Gramicidin is an antibacterial drug that is too lethal to be utilized in the body, so it is used in the skin and eyes and is blended with different antibacterials (neomycin and polymixin B) and furthermore, with corticosteroids.
This drug is a heterogeneous mixture of antibiotic compounds containing linear pentadecapeptides that are chained up to some amino acids. It is active against all bacteria except for Gram-positive bacilli and some Gram-negative organisms such as Neisseria bacteria. Topical application limits its therapeutic uses, and it cannot be administered internally. Since the exterior epidermis is composed of dead cells, applying it to the surface of the skin will not cause harm.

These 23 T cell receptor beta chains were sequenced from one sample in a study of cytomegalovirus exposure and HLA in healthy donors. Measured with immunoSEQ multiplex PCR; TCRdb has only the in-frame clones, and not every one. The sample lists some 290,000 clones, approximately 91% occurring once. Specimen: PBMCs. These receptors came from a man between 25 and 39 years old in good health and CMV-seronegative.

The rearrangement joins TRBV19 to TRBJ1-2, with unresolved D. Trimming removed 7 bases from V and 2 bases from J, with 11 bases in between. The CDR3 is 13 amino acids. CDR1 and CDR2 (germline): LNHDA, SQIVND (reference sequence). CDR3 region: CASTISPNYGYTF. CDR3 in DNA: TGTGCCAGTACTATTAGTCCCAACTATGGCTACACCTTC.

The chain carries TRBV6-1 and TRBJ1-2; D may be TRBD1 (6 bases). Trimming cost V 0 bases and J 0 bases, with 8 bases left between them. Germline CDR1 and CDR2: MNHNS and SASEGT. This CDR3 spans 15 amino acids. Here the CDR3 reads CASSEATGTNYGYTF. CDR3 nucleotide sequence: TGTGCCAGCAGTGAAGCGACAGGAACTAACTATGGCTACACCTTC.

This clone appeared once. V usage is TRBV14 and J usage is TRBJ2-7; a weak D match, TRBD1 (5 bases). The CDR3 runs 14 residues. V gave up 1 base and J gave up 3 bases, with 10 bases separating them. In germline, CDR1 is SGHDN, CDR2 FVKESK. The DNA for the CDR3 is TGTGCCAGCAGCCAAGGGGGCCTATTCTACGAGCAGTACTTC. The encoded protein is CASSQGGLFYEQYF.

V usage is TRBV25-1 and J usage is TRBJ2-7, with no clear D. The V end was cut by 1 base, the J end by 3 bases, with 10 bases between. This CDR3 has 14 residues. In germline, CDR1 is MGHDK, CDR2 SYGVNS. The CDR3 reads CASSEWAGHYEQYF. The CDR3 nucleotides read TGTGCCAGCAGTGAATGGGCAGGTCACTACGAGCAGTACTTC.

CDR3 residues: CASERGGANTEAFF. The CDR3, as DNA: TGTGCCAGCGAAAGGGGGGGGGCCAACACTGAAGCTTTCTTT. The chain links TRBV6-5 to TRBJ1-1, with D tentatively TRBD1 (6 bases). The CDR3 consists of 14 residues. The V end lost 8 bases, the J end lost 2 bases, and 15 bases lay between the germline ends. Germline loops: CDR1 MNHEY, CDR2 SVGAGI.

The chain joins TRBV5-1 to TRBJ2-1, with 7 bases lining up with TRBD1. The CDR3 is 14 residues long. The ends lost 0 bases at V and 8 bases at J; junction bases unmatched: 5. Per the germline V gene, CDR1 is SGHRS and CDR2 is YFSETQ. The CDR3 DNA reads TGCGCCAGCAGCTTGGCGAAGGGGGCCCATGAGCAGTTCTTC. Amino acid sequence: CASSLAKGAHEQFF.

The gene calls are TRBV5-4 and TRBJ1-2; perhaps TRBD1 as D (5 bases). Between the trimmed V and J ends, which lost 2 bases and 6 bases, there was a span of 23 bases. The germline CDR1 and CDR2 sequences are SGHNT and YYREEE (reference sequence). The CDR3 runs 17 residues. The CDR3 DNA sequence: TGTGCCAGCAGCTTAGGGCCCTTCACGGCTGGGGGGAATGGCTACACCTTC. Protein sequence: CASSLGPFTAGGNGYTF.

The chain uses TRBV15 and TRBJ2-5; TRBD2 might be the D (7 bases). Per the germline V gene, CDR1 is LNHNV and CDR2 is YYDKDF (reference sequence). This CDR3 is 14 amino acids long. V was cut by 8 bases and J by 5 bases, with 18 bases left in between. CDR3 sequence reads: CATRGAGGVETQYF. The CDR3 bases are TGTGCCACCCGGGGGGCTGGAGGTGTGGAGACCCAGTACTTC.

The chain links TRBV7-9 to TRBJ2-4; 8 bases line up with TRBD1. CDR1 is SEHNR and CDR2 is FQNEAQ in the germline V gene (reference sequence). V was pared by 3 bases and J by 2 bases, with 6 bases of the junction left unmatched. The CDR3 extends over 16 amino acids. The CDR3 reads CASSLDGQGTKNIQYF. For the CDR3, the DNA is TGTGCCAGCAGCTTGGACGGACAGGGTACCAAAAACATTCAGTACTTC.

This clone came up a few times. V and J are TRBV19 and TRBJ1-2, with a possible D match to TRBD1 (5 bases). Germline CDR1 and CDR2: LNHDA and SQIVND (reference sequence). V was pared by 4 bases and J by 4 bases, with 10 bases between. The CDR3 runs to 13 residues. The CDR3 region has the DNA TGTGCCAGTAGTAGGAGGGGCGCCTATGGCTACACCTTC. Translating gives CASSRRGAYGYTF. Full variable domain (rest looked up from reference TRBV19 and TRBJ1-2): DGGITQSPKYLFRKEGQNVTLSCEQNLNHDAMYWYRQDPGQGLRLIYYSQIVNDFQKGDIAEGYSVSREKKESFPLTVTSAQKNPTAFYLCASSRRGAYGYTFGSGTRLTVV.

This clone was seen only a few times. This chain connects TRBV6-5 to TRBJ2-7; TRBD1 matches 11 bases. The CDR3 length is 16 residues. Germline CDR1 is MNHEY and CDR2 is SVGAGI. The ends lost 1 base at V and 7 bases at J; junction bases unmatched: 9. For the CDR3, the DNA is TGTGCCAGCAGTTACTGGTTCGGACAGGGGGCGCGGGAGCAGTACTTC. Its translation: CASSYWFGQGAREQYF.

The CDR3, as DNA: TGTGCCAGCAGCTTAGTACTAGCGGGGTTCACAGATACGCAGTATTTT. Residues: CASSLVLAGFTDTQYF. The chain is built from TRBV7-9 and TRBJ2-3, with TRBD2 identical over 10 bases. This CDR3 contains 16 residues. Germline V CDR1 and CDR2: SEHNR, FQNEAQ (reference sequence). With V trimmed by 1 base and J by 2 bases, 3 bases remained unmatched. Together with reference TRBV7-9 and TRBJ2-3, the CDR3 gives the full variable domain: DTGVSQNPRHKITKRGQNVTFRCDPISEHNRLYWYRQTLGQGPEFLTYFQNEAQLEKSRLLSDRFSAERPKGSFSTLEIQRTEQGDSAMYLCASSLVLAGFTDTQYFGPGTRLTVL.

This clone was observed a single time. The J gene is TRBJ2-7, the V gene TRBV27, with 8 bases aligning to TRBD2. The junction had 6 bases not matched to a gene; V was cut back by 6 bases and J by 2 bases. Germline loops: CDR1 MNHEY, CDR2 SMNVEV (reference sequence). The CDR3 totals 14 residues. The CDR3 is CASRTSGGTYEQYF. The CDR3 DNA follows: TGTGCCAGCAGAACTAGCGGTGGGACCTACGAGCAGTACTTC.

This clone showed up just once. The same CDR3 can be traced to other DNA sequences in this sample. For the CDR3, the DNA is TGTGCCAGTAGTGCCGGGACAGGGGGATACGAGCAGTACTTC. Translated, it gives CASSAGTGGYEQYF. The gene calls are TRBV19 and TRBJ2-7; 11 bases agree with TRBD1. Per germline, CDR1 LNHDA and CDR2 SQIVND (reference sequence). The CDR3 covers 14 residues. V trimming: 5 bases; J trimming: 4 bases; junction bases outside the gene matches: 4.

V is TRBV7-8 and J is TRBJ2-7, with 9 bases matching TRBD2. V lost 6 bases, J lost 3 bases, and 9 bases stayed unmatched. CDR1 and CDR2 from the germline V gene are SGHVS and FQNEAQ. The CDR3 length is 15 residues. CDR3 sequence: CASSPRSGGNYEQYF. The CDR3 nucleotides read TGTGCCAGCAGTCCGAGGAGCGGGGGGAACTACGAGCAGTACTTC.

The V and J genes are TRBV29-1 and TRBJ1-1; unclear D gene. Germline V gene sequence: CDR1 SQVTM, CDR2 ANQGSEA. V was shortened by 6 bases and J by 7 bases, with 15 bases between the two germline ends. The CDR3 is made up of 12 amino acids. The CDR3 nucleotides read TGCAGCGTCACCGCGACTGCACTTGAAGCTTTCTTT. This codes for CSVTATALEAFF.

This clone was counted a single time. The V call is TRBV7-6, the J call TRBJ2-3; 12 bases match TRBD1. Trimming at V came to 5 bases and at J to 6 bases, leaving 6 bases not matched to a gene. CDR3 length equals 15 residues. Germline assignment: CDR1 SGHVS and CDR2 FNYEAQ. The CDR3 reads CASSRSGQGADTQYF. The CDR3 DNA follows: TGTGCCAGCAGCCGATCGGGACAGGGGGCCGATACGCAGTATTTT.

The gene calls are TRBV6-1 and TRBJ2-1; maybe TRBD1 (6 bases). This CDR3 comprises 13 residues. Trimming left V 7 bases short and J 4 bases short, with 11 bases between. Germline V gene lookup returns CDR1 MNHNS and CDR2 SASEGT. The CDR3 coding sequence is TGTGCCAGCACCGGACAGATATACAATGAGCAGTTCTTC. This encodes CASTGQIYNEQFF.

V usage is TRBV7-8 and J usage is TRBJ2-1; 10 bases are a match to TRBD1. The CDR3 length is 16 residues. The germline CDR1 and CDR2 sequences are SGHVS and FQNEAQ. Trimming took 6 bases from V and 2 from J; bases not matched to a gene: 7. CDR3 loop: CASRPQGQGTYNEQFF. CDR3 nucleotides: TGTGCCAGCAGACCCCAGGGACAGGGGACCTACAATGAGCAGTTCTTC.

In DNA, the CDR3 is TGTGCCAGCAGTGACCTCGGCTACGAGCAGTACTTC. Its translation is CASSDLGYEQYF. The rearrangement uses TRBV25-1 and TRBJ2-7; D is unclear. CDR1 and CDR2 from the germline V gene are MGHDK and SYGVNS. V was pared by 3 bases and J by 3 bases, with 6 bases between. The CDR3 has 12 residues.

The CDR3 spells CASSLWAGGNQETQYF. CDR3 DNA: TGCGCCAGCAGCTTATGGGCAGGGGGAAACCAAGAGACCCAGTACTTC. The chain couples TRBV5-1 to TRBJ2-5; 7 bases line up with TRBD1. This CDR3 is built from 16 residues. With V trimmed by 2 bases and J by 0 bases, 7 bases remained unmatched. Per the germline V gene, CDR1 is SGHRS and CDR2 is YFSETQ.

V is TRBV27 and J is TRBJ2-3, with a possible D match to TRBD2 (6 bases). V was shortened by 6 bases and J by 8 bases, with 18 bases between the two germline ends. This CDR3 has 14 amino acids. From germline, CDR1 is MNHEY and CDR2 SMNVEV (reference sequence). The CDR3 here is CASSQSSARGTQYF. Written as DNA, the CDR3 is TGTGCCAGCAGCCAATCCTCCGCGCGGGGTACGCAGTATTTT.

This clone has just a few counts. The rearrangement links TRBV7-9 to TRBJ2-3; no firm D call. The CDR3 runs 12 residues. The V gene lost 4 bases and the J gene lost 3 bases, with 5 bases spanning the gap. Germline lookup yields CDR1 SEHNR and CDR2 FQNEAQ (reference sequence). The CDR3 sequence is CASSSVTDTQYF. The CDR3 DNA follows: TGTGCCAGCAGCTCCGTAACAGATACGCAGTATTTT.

This drug is also one of the three constituents of over-the-counter polysporin ointments and solutions. It is primarily a topical antibiotic. In 1993, a French-born American microbiologist, Rene Dubos, isolated a substance called thyrothricin, thus creating an antibiotic that can be manufactured commercially.
Increasing the permeability of the bacterial cell membrane can result to bactericidal activity of the drug, allowing inorganic monovalent cations to destroy the ion gradient in the cytoplasm and in the extracellular environment, or to some parts that are unprotected.